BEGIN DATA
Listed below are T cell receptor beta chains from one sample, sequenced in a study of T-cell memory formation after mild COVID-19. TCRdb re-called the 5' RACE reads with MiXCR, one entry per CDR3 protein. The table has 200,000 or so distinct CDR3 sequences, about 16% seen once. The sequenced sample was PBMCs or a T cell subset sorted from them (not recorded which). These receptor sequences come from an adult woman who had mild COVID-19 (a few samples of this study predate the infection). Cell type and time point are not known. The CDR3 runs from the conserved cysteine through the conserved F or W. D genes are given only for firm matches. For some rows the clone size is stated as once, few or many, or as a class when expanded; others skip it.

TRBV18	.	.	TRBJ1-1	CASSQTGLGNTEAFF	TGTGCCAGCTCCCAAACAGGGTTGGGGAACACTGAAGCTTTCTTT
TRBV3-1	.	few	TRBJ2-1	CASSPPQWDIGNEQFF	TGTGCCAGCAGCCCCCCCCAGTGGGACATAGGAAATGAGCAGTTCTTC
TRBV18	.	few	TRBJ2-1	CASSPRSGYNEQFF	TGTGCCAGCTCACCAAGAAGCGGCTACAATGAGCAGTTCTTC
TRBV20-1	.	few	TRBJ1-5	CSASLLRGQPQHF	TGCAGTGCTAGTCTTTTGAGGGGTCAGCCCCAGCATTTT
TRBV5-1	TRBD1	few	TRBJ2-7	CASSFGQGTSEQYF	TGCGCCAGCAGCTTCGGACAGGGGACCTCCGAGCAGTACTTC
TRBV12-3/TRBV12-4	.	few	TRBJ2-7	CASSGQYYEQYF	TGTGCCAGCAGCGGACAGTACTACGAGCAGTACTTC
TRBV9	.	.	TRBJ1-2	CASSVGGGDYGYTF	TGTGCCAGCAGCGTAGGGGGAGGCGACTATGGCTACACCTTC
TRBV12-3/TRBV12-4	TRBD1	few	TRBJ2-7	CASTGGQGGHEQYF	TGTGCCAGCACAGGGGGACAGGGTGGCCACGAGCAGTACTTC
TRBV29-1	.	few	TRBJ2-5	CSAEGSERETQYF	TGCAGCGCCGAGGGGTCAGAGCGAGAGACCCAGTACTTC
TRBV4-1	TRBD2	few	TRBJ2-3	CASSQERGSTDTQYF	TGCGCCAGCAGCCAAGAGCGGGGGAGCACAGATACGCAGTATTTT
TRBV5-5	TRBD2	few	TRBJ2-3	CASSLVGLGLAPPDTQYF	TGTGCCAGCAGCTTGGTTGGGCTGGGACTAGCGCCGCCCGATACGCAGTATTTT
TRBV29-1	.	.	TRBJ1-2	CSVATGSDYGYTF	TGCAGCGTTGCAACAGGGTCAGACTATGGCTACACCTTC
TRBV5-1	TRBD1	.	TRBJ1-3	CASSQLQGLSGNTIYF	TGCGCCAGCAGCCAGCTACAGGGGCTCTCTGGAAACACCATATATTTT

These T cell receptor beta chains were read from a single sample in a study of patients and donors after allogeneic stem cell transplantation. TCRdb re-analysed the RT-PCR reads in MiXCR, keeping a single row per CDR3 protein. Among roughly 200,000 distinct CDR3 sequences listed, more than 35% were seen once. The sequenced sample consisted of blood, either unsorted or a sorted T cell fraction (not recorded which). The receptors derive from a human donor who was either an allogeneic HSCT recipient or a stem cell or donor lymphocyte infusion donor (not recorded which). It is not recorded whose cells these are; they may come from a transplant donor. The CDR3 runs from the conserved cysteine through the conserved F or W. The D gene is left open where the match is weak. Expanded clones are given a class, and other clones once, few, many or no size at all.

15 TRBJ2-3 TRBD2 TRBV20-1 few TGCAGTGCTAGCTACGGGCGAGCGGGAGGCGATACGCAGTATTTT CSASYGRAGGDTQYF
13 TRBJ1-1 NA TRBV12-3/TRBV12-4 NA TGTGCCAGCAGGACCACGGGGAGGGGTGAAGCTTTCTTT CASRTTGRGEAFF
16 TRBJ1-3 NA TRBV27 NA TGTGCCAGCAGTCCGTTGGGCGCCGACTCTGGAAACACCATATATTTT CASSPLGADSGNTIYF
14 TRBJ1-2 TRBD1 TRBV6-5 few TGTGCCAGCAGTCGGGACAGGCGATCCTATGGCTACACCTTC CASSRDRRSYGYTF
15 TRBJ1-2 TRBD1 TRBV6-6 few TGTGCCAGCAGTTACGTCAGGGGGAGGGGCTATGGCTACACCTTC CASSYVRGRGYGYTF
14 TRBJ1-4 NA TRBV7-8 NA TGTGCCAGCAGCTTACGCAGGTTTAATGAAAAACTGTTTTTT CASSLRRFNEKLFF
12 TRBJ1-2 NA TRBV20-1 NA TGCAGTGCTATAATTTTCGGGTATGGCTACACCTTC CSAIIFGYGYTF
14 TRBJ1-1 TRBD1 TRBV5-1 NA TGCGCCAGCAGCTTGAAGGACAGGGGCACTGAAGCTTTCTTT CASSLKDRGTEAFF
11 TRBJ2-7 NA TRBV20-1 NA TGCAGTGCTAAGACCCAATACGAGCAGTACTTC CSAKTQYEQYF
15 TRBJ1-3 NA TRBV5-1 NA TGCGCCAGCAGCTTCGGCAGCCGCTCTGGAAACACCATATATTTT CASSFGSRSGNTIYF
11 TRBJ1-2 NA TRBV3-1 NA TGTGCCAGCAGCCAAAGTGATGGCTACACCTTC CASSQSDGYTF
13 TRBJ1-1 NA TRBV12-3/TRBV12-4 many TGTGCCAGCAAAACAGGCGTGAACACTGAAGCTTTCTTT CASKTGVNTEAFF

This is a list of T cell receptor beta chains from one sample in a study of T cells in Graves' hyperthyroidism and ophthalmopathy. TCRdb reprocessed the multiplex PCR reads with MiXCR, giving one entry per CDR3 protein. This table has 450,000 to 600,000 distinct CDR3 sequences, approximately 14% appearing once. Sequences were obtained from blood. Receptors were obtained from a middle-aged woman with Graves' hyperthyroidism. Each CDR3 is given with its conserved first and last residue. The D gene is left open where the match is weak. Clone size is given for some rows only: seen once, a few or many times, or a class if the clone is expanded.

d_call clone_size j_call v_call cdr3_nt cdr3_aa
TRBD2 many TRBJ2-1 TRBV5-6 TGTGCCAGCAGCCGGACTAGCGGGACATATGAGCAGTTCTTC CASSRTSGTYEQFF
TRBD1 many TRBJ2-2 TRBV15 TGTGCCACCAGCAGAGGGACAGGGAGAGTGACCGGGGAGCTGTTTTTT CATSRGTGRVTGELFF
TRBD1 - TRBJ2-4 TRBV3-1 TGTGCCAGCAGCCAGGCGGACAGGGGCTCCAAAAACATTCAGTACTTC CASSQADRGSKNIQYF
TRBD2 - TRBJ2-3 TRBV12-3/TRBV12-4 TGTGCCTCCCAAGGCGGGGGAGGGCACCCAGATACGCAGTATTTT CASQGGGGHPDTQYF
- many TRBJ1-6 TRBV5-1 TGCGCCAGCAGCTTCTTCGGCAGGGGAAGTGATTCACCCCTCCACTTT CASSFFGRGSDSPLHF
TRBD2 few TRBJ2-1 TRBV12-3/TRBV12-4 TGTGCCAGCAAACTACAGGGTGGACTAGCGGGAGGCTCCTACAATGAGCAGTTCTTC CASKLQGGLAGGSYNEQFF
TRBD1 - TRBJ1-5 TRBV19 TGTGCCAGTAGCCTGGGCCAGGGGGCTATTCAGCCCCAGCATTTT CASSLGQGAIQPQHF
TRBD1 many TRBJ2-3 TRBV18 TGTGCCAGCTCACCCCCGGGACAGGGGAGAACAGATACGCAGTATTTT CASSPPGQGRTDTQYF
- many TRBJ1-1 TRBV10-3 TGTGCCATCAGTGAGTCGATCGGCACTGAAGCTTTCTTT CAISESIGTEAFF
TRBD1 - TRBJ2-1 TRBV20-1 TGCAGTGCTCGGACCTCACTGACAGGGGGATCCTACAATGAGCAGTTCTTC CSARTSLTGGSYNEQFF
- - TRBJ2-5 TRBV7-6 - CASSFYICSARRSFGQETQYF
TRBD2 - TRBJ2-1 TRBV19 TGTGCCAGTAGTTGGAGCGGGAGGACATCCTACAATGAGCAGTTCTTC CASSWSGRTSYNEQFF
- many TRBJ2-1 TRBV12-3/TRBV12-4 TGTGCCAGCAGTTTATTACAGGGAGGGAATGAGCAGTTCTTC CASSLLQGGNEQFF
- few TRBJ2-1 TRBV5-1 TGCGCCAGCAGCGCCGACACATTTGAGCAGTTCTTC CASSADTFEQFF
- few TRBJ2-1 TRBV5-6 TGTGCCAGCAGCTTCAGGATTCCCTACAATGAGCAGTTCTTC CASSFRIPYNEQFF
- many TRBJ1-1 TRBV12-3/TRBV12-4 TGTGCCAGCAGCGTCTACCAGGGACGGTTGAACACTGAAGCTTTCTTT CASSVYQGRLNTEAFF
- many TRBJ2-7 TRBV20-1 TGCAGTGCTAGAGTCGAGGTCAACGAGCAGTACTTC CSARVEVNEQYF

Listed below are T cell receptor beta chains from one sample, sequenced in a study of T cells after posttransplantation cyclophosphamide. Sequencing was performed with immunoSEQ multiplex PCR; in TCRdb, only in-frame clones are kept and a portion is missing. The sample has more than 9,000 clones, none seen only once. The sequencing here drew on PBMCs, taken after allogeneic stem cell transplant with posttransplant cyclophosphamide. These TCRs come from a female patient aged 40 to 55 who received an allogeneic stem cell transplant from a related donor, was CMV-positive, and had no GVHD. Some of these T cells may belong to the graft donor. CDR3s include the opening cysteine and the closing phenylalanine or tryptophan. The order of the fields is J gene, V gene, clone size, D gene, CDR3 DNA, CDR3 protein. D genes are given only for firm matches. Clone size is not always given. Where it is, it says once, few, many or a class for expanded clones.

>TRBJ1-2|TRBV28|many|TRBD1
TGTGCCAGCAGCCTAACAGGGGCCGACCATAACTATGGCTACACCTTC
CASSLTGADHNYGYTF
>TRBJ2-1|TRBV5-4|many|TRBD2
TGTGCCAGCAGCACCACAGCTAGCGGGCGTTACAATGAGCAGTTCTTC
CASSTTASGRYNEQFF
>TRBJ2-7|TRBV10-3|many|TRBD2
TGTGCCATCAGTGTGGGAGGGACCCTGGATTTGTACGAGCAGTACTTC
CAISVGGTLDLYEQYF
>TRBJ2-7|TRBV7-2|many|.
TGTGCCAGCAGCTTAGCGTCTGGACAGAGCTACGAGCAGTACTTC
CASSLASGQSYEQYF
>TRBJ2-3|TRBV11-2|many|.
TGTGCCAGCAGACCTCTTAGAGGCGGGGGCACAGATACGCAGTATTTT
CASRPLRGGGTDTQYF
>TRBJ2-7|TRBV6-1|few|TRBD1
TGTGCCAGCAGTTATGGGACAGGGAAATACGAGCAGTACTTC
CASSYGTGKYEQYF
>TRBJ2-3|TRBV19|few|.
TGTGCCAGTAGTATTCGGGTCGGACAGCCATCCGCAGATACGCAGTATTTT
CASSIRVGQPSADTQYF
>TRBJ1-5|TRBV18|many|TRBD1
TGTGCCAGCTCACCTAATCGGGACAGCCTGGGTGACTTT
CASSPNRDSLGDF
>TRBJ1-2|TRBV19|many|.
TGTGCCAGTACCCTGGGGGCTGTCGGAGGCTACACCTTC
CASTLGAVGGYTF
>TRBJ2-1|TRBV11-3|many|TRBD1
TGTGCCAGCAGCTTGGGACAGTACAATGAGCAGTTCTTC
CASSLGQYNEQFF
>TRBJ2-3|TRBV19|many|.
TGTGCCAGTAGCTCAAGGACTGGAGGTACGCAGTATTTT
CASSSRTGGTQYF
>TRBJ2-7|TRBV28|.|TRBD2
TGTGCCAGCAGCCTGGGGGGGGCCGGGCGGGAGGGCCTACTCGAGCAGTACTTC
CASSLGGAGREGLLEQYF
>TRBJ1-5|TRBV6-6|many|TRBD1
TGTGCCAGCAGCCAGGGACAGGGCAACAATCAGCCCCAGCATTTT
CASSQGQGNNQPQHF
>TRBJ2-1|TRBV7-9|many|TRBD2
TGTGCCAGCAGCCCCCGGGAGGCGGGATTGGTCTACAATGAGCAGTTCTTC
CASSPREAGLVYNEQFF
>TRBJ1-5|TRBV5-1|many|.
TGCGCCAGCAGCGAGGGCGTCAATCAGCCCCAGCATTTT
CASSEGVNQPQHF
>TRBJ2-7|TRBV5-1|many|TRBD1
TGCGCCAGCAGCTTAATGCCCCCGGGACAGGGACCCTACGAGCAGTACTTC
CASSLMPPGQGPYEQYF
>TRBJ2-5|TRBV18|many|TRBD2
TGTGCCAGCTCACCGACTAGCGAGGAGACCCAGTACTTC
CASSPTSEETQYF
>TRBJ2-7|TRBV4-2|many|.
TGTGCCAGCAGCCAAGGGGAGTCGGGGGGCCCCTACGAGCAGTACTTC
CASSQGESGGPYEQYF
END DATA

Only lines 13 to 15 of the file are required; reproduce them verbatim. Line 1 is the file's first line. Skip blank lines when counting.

TRBV29-1	.	.	TRBJ1-2	CSVATGSDYGYTF	TGCAGCGTTGCAACAGGGTCAGACTATGGCTACACCTTC
TRBV5-1	TRBD1	.	TRBJ1-3	CASSQLQGLSGNTIYF	TGCGCCAGCAGCCAGCTACAGGGGCTCTCTGGAAACACCATATATTTT

These T cell receptor beta chains were read from a single sample in a study of patients and donors after allogeneic stem cell transplantation. TCRdb re-analysed the RT-PCR reads in MiXCR, keeping a single row per CDR3 protein. Among roughly 200,000 distinct CDR3 sequences listed, more than 35% were seen once. The sequenced sample consisted of blood, either unsorted or a sorted T cell fraction (not recorded which). The receptors derive from a human donor who was either an allogeneic HSCT recipient or a stem cell or donor lymphocyte infusion donor (not recorded which). It is not recorded whose cells these are; they may come from a transplant donor. The CDR3 runs from the conserved cysteine through the conserved F or W. The D gene is left open where the match is weak. Expanded clones are given a class, and other clones once, few, many or no size at all.